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post #3 of 28 Old 06-18-2019, 01:33 AM Thread Starter
 
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Thanks for the reply.

I DID replace the fuel hose - but have yet to install a fuel filter. Fresh gas in the tank, no VISIBLE rust, however I guess that’s always a possibility.

Soaked in Berryman’s chem dip for a solid day and then used a toothbrush and spray cleaner - no air compressor, so I was unable to use compressed air.

Choke was pulled all the way out.. this is usually how my bike likes to start..

When I first bought it, it would start right up (cold start) EVERY time.
I have the battery charging now @ 2amps and I’ll let it run overnight.

Tomorrow my plan is to pull the plugs - and hopefully start ruling some things out... what is the correct gapping on these?

And yes - when I was able to get it started, the choke was pulled all the way out and I needed to keep on the throttle to keep it from sputtering out. Prior to this i’d use the choke on a cold start and it ran/idled perfectly..



If I can’t get her to run tomorrow, I’m going to pull the carb again, give it a longer soak and order a rebuild kit.
Today I DID discover that the rubber boot that sits between the carb and air box wasn’t seated 100% snug in the air box. I fixed that, but I don’t think that was my problem.

On the plus side, I’m getting very good at pulling the carb, taking it all apart and getting everything back together 🏻
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post #4 of 28 Old 06-18-2019, 08:35 AM
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It exhbits some symptoms of a dirty carb. Every CMX250 I've had was finicky about how much choke they needed, and none would start with more than about 1/2 choke. Not sure that's applicable to the CM250, but suspect it is because the engines are essentially the same. Needing excessive choke is an indication of a dirty carb. It really takes high pressure compressed air to blow out rust and stubborn remnants in the small passages of the carb. If you can't access an air compressor, get something similar to this and take it to a gas station that has compressed air. https://www.walmart.com/ip/Plews-18-...ingMethod=p13n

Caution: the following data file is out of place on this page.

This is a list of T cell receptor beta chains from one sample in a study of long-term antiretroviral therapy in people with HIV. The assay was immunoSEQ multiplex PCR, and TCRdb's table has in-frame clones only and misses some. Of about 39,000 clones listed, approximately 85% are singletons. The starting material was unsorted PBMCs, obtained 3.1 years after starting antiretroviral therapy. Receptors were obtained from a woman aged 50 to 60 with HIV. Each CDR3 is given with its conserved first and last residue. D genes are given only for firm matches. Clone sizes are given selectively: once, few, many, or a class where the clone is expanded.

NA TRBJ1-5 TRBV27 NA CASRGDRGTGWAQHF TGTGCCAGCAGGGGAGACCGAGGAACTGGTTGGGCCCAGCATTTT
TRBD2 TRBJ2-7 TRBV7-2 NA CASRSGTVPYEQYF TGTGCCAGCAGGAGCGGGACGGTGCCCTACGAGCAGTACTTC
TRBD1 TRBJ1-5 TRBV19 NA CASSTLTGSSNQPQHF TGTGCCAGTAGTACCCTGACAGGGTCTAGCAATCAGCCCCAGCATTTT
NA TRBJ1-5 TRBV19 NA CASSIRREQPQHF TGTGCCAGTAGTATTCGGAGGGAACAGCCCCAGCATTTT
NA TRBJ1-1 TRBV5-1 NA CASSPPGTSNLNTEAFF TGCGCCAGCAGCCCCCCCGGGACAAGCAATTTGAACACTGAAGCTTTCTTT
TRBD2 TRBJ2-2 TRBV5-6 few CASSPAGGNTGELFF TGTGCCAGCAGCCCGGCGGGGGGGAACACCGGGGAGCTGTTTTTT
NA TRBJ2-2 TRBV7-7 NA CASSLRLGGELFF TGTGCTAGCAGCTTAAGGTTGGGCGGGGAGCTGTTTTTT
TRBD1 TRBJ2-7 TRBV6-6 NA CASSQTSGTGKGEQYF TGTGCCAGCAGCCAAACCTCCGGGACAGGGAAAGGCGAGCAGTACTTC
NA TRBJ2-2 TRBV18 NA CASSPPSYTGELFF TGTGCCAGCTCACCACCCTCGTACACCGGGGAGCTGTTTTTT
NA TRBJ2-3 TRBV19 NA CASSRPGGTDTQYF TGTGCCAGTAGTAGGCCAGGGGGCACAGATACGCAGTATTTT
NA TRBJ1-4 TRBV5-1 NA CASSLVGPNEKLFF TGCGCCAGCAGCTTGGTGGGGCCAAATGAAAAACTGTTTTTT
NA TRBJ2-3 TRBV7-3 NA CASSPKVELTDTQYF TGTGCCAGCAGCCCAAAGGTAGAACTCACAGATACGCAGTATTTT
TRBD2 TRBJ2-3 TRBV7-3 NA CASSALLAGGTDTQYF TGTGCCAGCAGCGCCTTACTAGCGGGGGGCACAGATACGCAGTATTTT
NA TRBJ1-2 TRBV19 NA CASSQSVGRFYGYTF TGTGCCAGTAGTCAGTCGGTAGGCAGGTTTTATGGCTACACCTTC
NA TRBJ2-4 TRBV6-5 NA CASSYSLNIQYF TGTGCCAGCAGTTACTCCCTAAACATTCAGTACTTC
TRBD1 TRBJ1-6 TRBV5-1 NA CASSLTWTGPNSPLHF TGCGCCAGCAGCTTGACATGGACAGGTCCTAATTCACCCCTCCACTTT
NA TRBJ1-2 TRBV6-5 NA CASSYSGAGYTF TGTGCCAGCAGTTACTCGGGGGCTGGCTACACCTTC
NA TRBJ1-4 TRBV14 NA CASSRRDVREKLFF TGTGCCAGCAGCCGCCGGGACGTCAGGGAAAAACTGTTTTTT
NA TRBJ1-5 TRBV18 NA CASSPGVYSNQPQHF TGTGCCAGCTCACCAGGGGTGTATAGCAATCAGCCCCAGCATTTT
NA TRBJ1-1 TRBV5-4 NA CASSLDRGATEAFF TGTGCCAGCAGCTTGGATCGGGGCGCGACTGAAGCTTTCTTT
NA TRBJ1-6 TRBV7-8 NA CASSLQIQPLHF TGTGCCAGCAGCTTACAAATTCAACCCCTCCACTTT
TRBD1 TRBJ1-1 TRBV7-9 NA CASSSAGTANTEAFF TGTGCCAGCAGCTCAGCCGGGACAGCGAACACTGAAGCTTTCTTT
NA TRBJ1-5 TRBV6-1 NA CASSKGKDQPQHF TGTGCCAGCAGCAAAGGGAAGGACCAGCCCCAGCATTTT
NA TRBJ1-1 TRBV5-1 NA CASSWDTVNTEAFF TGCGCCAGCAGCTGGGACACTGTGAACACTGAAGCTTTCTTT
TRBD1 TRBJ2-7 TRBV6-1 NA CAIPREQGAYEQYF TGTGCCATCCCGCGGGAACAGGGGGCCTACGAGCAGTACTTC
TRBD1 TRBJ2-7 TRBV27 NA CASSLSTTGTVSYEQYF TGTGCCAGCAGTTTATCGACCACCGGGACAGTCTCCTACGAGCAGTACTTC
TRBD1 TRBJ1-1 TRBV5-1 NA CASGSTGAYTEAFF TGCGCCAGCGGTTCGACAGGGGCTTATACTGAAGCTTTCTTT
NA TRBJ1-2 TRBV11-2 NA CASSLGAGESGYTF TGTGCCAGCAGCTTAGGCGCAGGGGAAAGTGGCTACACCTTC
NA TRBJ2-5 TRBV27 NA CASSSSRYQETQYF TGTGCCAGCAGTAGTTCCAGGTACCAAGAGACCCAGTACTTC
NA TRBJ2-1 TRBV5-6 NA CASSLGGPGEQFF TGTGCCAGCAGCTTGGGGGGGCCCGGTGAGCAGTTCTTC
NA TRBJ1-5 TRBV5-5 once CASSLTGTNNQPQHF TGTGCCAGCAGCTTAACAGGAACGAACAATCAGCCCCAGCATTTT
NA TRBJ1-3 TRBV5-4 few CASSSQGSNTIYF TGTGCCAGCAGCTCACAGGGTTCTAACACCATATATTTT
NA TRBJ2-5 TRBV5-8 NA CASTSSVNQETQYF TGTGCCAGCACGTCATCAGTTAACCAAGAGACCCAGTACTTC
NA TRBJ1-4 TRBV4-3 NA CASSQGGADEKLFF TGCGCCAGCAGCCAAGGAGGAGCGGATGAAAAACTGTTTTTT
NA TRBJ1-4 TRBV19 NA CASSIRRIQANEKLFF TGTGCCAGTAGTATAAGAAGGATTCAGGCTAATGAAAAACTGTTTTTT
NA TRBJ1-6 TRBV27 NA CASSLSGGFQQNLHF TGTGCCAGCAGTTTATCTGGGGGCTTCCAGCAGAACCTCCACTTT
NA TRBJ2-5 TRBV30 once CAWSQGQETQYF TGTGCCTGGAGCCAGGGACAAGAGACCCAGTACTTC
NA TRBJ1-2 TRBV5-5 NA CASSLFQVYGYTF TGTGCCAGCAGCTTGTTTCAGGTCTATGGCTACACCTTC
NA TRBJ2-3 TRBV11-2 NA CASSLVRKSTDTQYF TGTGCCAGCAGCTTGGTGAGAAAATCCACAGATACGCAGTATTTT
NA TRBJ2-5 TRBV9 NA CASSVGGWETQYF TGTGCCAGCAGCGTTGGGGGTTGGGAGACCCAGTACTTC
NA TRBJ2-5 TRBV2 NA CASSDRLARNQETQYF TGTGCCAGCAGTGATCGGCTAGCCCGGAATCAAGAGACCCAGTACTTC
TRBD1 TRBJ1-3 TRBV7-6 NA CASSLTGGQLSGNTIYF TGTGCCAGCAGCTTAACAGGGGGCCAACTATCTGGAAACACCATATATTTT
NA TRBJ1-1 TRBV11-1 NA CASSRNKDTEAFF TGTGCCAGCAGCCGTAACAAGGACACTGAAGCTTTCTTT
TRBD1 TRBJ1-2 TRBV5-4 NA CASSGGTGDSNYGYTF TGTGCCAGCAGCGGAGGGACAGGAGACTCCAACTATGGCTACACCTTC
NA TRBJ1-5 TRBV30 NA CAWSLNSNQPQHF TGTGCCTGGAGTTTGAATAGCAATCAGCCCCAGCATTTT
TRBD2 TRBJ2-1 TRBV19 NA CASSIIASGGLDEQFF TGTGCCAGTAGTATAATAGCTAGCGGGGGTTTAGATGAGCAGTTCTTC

I think the record for one forum member was five 48 hour or longer soaks before their carb was completely clean. IIRC, the instructions on the can of Chem Dip indicate to soak it for 45 minutes. As demonstrated by the experience above, that isn't going to get the job done every time. The longer the soak, the more likely it will get the job done. If you have access to an ultrasonic cleaner, they do a very good job of carb cleaning in much less time.

The correct spark plug gap for the CMX250 is 0.6 - 0.7mm/0.02 - 0.03in. Not sure if it's the same for your bike.

When you pull it, check the jet needle diaphragm for tears or shrinkage that won't allow it to seal properly. Soaking rubber in a dilute solution of oil of wintergreen softens and expands it. I've used it on an old, shrunken, stiff diaphragm and it looked as new.

Becoming adept at carb removal and installation is a good skill to have, but one most of us wish we didn't need!

Keepin' all the left over parts. Gonna use 'em to build another bike!

'01 & '09 Rebel 250, '06 Ninja 250, '89 VN 750
Putting your bike year and model in your signature helps others help you!
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post #5 of 28 Old 06-18-2019, 08:39 AM
 
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Quote:
Originally Posted by PhillyBobber717 View Post

Tomorrow my plan is to pull the plugs - and hopefully start ruling some things out... what is the correct gapping on these?
0.02-0.03" or 0.6-0.7mm.

Oh wait! That's for a Rebel!! Didn't see you have a CM250...

MC.com ruined this forum

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post #6 of 28 Old 06-18-2019, 12:16 PM
 
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Have to keep the throttle cracked to keep it running?
CM250 on line pics show is close enough to CMX250.